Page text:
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Once upon a time, long ago, there was a very small child named Erik Kristopher Myers who had yet to turn into an insufferably precocious snot who lied to his friends and classmates about owning a portable carbon freezing chamber, and dating a child-molesting Carrie Fisher.  Before that, I was just as precocious, but wide-eyed, impressionable, and — let’s just get right down to it — four years old.  My descent into douchebaggery was waiting around the corner, but it was a corner I’d yet to turn.


I lived in an apartment complex in Hagerstown called Oak Ridge.  This was before the area turned into a destination point for shoppers looking to burn money at the mega-sized outlet mall where once a forest bloomed.  Hagerstown was still wild back then: a steadily-growing, Comfort Food metropolis that existed as islands in an emerald sea of farmland.  Things have changed during the past forty years, and Burger Chef is now long gone, along with Rax, Orange Bowl, and so many flavors I can still taste when spring rolls over the world like a tidal wave of pollen and nostalgia.


Oak Ridge Apartments is now just another complex, fenced in by houses that currently reside in the woods where I hid from orcs, plotted love letters to the third-grader with whom I was passionately in Like, and where the older kids once traumatized me with a prank so cruel and vicious that I think I’m still suffering from PTSD to this very day.  Back then, it was wilder, larger, and more magical.  And just across the way, beyond a natural staircase made of thick roots criss-crossing as they broke free of the earth, lived John, who’s name I am choosing to temporarily forget.  At least until I finish writing, send the article along for publication, and drain this second bottle of wine.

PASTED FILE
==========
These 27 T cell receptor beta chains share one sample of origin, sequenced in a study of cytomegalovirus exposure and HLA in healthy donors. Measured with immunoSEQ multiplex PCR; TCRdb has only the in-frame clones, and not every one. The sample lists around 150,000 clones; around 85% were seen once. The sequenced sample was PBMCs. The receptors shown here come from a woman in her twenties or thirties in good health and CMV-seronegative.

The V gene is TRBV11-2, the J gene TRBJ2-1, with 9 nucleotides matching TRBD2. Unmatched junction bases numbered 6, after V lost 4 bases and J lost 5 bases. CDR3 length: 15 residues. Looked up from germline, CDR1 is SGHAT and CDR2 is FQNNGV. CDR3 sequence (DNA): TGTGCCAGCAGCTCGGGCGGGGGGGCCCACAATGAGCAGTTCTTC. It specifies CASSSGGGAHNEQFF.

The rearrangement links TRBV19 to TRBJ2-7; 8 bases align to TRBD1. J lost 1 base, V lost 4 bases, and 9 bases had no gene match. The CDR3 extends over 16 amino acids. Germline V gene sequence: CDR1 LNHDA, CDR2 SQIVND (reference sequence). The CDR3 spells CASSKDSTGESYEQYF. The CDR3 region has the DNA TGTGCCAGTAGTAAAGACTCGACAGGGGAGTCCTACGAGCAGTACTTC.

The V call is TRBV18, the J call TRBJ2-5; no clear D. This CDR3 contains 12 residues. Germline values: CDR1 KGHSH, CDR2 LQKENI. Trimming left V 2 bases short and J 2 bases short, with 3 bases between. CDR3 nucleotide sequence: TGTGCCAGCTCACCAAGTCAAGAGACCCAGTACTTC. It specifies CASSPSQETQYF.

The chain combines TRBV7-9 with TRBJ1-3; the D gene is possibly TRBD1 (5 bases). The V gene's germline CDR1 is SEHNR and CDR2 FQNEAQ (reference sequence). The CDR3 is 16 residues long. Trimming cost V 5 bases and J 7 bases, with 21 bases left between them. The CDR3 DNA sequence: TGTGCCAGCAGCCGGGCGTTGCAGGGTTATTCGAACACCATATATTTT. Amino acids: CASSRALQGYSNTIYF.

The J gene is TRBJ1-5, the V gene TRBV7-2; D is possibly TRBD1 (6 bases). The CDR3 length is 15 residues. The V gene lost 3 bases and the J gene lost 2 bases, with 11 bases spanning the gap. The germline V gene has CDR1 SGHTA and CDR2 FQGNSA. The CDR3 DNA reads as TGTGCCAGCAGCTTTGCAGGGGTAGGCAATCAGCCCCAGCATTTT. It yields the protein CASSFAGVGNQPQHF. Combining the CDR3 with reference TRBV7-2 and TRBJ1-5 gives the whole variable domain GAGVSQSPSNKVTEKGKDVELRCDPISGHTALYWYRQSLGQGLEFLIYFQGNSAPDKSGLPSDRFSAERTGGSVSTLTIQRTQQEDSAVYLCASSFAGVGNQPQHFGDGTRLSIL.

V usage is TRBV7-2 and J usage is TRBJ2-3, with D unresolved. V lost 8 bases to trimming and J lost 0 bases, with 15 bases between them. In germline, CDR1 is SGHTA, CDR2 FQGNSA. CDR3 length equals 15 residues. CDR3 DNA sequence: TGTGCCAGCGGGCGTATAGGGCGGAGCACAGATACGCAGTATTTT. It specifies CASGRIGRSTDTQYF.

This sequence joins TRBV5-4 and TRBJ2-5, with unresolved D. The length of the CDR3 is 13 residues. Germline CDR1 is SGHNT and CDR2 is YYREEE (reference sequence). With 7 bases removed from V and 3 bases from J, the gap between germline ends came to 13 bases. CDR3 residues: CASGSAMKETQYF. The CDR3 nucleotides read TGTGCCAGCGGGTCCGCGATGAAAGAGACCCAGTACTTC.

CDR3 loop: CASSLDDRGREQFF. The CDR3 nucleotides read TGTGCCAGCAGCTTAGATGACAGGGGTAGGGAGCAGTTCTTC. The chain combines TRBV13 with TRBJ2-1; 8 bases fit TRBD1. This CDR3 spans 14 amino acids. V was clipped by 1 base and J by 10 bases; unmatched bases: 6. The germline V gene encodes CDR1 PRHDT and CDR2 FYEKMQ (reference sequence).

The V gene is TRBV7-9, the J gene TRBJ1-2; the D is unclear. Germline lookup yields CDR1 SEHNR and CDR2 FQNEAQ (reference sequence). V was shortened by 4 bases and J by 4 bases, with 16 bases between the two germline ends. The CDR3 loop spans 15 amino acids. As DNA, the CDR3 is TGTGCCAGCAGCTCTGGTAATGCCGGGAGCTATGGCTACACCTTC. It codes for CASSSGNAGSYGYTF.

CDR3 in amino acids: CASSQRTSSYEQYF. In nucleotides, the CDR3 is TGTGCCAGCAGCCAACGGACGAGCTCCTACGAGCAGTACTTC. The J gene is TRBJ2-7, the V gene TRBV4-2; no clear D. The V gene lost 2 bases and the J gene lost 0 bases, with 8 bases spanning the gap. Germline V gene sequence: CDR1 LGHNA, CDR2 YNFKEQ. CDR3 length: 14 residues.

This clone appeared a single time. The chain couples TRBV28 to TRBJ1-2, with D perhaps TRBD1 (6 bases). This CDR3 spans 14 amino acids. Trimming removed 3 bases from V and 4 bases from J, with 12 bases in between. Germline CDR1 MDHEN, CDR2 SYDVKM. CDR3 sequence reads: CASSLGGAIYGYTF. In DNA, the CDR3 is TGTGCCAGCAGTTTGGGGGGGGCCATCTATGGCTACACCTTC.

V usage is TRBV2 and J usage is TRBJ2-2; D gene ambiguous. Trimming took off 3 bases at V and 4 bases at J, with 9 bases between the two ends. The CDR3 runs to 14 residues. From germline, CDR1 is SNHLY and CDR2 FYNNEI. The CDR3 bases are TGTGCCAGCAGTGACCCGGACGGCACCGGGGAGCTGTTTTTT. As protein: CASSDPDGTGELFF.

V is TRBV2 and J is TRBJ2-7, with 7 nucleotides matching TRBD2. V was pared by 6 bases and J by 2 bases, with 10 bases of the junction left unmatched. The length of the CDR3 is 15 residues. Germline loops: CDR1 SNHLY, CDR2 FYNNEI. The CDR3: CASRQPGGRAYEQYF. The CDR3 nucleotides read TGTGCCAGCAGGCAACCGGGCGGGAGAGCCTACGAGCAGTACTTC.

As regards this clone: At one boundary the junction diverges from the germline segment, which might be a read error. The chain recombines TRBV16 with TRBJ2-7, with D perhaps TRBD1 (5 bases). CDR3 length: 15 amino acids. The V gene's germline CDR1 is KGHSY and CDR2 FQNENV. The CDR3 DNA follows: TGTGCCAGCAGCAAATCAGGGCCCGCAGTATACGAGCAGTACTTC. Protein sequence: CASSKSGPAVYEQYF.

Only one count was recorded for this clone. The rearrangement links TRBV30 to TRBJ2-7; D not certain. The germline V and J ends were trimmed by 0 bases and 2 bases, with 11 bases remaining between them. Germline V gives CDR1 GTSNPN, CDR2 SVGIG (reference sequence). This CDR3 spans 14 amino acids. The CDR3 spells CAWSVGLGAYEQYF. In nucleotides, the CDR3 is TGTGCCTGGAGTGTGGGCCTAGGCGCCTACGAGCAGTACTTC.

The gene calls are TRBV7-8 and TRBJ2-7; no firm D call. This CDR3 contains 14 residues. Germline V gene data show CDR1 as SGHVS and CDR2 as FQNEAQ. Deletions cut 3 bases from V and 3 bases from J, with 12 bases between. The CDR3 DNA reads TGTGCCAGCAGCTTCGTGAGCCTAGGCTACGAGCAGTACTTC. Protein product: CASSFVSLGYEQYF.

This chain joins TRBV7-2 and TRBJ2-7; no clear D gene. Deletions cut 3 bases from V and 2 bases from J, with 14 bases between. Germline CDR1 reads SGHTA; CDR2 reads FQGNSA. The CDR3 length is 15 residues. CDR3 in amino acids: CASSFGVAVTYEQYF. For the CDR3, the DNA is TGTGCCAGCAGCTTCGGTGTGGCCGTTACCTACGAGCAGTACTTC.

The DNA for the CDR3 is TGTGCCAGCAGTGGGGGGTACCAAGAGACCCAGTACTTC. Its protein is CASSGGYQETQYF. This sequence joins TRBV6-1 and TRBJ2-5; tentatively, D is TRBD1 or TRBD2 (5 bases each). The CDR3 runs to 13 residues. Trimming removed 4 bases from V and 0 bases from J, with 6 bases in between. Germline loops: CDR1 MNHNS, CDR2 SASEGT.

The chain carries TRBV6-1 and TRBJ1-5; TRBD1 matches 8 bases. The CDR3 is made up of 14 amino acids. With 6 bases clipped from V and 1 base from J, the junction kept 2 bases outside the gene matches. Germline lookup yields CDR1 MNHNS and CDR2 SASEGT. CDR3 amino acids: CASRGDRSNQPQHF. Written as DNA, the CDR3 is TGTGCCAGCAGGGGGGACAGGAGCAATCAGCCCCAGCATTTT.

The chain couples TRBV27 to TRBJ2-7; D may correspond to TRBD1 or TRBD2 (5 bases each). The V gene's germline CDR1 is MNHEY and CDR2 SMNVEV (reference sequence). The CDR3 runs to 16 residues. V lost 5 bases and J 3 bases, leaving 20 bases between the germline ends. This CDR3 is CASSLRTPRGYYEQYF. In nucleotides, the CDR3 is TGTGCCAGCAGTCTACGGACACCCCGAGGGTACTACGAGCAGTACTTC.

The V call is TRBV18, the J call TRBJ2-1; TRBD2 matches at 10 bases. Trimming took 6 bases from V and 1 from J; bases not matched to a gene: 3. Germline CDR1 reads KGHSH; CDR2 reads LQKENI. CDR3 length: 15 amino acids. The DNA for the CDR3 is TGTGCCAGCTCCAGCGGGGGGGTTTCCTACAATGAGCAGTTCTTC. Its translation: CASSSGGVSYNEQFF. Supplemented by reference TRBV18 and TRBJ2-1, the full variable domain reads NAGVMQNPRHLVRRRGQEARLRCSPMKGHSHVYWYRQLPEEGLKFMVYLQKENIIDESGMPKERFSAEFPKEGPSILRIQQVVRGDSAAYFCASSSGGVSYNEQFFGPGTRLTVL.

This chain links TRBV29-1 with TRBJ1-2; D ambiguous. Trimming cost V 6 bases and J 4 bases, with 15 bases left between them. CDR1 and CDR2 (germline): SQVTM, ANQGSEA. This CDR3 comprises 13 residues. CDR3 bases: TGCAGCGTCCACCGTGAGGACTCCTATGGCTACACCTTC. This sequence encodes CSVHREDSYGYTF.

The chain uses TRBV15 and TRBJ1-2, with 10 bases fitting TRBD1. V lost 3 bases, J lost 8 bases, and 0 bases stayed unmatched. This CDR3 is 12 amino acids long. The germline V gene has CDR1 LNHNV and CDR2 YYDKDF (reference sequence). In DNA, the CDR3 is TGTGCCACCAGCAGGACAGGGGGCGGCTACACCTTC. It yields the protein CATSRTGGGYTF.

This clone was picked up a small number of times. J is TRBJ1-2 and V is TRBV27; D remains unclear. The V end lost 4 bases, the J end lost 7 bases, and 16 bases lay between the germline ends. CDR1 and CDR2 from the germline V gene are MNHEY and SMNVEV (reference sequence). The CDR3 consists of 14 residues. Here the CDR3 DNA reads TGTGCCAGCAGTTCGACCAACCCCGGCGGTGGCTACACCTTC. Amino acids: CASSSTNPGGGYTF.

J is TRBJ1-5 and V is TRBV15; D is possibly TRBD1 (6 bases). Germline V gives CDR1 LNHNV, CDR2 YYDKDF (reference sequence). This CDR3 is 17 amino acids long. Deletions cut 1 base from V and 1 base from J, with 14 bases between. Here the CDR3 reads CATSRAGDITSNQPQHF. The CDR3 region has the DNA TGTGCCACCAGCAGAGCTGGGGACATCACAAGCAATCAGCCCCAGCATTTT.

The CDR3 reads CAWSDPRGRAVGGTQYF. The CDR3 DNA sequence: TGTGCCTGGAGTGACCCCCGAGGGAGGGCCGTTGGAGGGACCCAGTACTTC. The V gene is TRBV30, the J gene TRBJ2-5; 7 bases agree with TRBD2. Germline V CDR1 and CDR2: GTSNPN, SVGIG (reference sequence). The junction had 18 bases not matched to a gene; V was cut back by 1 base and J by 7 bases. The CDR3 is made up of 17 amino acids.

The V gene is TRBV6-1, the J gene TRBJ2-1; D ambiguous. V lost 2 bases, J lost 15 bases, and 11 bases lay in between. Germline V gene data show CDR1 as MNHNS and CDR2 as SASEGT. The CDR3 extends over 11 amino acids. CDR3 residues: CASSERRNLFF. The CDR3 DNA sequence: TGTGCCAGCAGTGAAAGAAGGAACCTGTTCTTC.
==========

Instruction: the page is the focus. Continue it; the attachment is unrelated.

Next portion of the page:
I don’t know what happened to John.  He faded from my life as I grew older and began living the full-time schedule of a professional elementary school student.  By the time I moved to Baltimore in the summer of 1986, I was ten years old, and I don’t think I’d seen him in even in passing for several months, which is a decade in Kid Years.  But when I was in preschool, and my afternoons were free and unencumbered by homework, forced art classes, and cross country teams for which I had been signed up by my mother, there was John’s House.  It was another universe, and the place in which these essays were born.


John lived with his grandmother; I don’t know what happened to, or with, his birth mother.  I may have met her once as she stopped by, but the memory is fleeting.  He was about thirteen years old, which made him an adult in my eyes.  For some reason or another, John’s grandmother had agreed to watch me after school, but it was John who took responsibility for me.  Maybe he saw me as the little brother he never had.  Maybe a lot of things.  John was my friend, my playground protector, and my role model.  He was also my guide into the deep, rich history of comic books.